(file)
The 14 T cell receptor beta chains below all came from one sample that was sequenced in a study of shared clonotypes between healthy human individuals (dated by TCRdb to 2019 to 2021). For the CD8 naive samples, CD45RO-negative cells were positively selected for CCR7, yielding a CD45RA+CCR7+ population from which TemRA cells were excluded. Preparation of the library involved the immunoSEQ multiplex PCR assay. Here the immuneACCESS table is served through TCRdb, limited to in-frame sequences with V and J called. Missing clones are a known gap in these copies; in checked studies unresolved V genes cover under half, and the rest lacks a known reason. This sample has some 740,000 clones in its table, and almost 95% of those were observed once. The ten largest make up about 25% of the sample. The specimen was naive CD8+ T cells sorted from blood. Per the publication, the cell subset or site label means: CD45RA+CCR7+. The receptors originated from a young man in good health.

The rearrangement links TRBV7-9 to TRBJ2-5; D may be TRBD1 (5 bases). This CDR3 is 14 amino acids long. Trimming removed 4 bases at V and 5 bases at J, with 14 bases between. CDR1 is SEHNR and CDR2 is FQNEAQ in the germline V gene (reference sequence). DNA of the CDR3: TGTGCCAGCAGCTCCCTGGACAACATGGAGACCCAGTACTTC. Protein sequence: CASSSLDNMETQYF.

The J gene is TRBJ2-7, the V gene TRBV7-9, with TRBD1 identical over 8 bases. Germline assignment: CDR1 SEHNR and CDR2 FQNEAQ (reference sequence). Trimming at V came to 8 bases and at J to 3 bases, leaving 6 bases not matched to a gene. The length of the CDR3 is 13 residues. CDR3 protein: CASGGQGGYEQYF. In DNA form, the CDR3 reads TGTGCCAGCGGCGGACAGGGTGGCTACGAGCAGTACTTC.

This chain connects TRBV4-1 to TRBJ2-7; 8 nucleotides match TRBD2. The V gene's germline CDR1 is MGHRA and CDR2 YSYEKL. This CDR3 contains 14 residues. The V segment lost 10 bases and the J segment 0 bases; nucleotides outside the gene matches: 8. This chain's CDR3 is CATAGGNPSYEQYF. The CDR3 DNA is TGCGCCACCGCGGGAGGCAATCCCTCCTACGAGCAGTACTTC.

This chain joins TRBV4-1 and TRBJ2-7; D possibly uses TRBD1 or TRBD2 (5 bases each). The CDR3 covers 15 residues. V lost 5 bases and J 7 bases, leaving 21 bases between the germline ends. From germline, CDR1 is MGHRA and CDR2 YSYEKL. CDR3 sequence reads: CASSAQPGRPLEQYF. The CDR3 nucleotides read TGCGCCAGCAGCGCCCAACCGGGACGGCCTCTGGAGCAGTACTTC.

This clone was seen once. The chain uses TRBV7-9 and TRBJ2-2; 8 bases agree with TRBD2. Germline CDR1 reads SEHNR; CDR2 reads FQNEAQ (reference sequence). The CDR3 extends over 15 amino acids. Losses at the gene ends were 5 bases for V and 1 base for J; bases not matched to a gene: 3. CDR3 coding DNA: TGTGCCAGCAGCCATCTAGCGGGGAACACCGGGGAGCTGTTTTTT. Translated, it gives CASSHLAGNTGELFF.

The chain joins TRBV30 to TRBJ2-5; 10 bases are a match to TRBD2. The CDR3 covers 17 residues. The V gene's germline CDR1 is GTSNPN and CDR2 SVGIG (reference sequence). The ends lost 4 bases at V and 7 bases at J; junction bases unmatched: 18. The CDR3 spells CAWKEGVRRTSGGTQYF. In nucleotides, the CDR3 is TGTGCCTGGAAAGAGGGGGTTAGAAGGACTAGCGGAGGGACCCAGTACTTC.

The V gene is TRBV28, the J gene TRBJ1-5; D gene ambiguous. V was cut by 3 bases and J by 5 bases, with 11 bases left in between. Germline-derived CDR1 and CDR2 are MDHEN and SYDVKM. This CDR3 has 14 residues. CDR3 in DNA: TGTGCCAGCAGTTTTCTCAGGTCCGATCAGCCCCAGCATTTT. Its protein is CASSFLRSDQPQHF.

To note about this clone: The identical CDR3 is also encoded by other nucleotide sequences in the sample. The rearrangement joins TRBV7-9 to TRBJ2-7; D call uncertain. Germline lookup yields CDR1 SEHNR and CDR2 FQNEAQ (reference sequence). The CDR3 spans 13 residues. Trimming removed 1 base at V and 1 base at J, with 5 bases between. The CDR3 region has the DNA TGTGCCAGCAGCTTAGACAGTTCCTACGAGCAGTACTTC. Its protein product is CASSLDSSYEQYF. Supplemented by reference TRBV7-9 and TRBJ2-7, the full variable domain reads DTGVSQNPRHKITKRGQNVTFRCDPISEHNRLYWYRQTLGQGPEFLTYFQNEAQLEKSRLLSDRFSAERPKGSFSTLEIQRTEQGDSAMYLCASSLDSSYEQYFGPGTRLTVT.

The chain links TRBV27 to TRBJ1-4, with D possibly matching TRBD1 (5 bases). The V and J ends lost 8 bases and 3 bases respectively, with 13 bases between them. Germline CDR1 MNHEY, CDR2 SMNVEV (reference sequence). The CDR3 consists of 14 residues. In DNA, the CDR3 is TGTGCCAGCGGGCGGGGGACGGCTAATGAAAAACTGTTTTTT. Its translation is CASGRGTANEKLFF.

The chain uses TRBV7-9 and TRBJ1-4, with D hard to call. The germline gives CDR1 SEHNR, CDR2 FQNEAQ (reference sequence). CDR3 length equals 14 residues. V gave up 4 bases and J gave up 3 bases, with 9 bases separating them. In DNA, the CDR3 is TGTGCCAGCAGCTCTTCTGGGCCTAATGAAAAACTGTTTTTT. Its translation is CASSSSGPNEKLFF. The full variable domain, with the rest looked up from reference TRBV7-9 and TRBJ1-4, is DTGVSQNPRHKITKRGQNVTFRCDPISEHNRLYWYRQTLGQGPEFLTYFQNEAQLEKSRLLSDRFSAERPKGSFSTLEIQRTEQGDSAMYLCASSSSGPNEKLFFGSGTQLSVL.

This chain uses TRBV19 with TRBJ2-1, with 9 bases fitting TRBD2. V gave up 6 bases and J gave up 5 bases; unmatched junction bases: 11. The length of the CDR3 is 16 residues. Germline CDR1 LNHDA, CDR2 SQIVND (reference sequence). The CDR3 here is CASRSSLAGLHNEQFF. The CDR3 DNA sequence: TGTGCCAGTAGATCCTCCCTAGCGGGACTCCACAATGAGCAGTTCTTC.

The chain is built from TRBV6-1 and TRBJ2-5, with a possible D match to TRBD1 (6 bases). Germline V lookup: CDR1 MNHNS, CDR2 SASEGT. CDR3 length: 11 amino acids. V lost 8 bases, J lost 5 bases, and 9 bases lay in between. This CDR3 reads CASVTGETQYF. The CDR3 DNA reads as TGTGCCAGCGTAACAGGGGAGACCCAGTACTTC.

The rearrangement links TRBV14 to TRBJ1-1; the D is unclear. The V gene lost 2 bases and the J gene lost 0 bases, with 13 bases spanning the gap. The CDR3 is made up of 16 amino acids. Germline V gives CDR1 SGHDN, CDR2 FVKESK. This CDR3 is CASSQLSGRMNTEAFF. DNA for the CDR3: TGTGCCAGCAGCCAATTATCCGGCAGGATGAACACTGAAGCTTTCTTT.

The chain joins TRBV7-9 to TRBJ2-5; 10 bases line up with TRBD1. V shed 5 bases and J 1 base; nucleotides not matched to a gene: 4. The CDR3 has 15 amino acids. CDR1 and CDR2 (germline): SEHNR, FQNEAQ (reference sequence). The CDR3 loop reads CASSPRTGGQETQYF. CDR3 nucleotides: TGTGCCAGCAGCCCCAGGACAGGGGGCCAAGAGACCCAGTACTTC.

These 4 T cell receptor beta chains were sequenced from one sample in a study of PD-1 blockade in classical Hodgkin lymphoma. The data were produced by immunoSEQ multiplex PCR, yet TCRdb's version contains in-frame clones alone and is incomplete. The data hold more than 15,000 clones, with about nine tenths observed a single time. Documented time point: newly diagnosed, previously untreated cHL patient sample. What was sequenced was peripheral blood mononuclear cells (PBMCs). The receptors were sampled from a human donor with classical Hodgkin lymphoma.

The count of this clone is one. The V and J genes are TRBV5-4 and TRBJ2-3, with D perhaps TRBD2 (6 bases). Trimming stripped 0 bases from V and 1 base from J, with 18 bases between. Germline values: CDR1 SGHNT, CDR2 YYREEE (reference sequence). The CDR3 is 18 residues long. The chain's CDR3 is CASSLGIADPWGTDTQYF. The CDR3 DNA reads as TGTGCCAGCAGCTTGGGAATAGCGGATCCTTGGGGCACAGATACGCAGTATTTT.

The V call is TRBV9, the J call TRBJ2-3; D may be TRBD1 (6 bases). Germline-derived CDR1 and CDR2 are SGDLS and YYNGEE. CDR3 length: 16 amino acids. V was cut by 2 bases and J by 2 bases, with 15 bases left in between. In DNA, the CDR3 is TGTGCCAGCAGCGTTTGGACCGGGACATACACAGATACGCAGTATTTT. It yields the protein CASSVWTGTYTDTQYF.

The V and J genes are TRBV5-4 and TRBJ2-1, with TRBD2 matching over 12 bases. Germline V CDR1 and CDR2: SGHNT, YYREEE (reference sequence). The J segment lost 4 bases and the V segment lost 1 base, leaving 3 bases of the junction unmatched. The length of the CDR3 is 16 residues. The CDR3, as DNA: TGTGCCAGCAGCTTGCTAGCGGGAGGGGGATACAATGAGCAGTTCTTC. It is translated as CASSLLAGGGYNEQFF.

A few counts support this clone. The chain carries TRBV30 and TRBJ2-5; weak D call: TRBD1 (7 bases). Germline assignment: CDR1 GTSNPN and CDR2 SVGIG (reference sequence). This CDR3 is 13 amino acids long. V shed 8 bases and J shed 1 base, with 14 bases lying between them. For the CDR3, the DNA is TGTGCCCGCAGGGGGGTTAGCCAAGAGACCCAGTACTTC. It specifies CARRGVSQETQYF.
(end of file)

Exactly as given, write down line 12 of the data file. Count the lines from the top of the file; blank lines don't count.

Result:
This chain uses TRBV19 with TRBJ2-1, with 9 bases fitting TRBD2. V gave up 6 bases and J gave up 5 bases; unmatched junction bases: 11. The length of the CDR3 is 16 residues. Germline CDR1 LNHDA, CDR2 SQIVND (reference sequence). The CDR3 here is CASRSSLAGLHNEQFF. The CDR3 DNA sequence: TGTGCCAGTAGATCCTCCCTAGCGGGACTCCACAATGAGCAGTTCTTC.